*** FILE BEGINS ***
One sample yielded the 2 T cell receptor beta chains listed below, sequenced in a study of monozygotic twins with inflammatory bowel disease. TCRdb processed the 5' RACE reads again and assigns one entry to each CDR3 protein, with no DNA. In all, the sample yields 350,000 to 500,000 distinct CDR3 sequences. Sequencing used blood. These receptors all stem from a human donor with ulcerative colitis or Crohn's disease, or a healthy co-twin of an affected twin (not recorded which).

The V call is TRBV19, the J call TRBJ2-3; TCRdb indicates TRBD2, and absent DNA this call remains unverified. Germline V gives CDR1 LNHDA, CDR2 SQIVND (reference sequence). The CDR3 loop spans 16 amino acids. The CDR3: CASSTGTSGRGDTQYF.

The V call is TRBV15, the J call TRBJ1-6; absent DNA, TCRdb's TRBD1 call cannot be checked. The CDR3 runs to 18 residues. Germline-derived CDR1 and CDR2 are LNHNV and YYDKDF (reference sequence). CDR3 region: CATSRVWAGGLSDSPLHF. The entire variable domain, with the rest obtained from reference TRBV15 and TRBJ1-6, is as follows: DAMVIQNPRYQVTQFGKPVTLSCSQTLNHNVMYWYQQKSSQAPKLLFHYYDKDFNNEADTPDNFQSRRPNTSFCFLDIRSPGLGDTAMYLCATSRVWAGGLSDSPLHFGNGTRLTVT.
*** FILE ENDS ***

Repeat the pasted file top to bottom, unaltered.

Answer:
One sample yielded the 2 T cell receptor beta chains listed below, sequenced in a study of monozygotic twins with inflammatory bowel disease. TCRdb processed the 5' RACE reads again and assigns one entry to each CDR3 protein, with no DNA. In all, the sample yields 350,000 to 500,000 distinct CDR3 sequences. Sequencing used blood. These receptors all stem from a human donor with ulcerative colitis or Crohn's disease, or a healthy co-twin of an affected twin (not recorded which).

The V call is TRBV19, the J call TRBJ2-3; TCRdb indicates TRBD2, and absent DNA this call remains unverified. Germline V gives CDR1 LNHDA, CDR2 SQIVND (reference sequence). The CDR3 loop spans 16 amino acids. The CDR3: CASSTGTSGRGDTQYF.

The V call is TRBV15, the J call TRBJ1-6; absent DNA, TCRdb's TRBD1 call cannot be checked. The CDR3 runs to 18 residues. Germline-derived CDR1 and CDR2 are LNHNV and YYDKDF (reference sequence). CDR3 region: CATSRVWAGGLSDSPLHF. The entire variable domain, with the rest obtained from reference TRBV15 and TRBJ1-6, is as follows: DAMVIQNPRYQVTQFGKPVTLSCSQTLNHNVMYWYQQKSSQAPKLLFHYYDKDFNNEADTPDNFQSRRPNTSFCFLDIRSPGLGDTAMYLCATSRVWAGGLSDSPLHFGNGTRLTVT.